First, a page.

What will the UK Government's 'nature positive' response to Dasgupta mean for finance?

The UK government recently committed to a 'nature positive' response to Prof. Sir Partha Dasgupta's review of the Economics of Biodiversity. At Ethical Finance 2021 last week, Prof. Dasgupta called for a 'World Bank of Biodiversity', arguing that despite the complexity of nature and biodiversity, there are ways of reducing the issues to fairly simple economic principles. The biosphere should be treated as a global public good, argued Prof. Dasgupta at the annual Ethical Finance Summit, explaining that treating it as such would justify paying penalties for its desctruction.

In the UK Government's response to Prof. Dasgupta's review, it committed toi a number of actions ahead of the crucial COP26 climate summit in November. These include:

  • Committing up to £3 million additional support to the development of the Taskforce on Nature-related Financial Disclosures framework – a market-led initiative which will support business in assessing emerging nature-related risks and opportunities
  • Working with the Office for National Statistics to improve the way nature is incorporated into our national accounts
  • Further improving Government guidance for embedding environmental considerations into policy-making processes
  • Incorporating biodiversity into the UK Government Green Financing Framework
  • Joining the OECD Paris Collaborative on green budgeting, an initiative to encourage governments to incorporate climate and environmental considerations into their financial and fiscal decisions

These are all no doubt positive developments - necessary steps on the way to creating global frameworks that protect biodiversity and the biosphere. However, given the scale of the challenges we face, are they enough? The Living Planet Report 2020 reports stark statistics regarding biodiversity, including:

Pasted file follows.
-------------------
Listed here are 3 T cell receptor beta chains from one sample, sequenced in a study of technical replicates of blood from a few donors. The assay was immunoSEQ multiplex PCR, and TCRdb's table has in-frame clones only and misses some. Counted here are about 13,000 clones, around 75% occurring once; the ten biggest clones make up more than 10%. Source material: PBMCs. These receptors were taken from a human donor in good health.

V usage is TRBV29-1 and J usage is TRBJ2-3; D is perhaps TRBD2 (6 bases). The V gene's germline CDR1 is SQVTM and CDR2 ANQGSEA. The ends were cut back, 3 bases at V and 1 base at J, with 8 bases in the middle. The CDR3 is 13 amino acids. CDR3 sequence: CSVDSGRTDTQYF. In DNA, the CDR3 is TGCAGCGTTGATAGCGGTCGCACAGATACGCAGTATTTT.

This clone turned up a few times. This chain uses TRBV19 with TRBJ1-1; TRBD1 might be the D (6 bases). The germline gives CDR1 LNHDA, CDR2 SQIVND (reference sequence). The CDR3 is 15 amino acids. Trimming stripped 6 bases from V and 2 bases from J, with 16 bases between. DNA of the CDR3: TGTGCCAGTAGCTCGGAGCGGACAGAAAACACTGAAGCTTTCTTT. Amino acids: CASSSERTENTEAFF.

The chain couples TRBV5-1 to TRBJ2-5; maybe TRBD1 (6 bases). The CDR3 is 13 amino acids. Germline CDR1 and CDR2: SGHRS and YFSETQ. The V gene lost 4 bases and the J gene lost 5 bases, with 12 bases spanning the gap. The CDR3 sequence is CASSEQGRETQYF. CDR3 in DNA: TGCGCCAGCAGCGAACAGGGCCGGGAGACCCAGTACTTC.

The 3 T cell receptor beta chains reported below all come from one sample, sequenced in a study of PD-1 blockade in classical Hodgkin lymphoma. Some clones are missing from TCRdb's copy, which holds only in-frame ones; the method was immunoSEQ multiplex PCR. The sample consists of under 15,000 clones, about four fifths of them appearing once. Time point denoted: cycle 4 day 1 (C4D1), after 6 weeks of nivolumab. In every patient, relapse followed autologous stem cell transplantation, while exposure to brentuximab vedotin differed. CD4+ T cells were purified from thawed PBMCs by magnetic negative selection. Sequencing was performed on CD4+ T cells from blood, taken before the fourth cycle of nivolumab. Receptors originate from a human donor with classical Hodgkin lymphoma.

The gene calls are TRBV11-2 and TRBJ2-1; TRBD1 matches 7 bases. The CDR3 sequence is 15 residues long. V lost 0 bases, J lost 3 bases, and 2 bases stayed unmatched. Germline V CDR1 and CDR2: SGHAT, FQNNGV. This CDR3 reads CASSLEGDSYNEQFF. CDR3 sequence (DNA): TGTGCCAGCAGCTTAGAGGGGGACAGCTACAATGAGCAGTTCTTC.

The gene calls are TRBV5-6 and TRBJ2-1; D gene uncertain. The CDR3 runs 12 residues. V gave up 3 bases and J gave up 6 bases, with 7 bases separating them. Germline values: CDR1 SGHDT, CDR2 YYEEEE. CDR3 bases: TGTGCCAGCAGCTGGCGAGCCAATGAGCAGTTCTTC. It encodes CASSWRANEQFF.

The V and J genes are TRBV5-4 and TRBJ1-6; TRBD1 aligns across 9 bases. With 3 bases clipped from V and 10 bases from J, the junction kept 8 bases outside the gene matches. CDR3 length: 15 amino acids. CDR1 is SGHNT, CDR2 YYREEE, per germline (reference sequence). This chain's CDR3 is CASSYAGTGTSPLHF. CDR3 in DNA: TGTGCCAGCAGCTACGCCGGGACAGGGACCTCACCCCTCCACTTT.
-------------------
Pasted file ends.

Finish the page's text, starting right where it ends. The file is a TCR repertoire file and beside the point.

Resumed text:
• An average 68% decrease in population sizes of mammals, birds, amphibians, reptiles and fish between 1970 and 2016
  • A 94% decline for the tropical subregions of the Americas over the same period
  • 75% of the Earth’s ice-free land surface has already been significantly altered, most of the oceans are polluted
  • More than 85% of the area of wetlands has been lost
  • Until 1970, humanity’s Ecological Footprint was smaller than the Earth’s rate of regeneration. To feed and fuel our 21st century lifestyles, we are overusing the Earth’s biocapacity by at least 56%
  • Per person, our global stock of natural capital has declined by nearly 40% since the early 1990s, while produced capital has doubled and human capital has increased by 13%

Put simply, nature is in crisis, and as this crisis depens, it will affect our economies more and more. As the Dasgupta review pointed out nature suffers from a 'Tragedy of the Commons' effect - while the benefits for its destruction are privatised, the costs are public - a classic 'Principal-Agent problem', in the economists' parlance. To address this, we desparately need global cooperation between governments, finance, business and civil society on protecting biodiversity, and we need it now. THe steps the UK Government has committed to are a crucial step on the road to protecting nature with a 'World Bank for Biodiversity', but without committments to go further - to not just report and disclose impacts, but actively work to prevent them - there is a risk that this could be too little, too late.

The finance sector needs an urgent, credible plan to make TNFD reporting mandatory, as reporting in line with TCFD is likely to become soon. While TCFD's progress from idea to (in some territories) law has been admirably fast relative to the usual pace of public policy, it has still been too slow relative to the climate crisis. To respond to the crisis of nature and biodiversity that we are seeing, TNFD must be even faster.

At COP26, we will be exploring these issues as part of our Finance for Nature programme in our Path to COP26 campaign, with a dedicated focus on nature discussions in the unique setting of Loch Lomond. Click to learn more.


Ethical Finance 2021 | Day 2 | Sustainability | Round-Up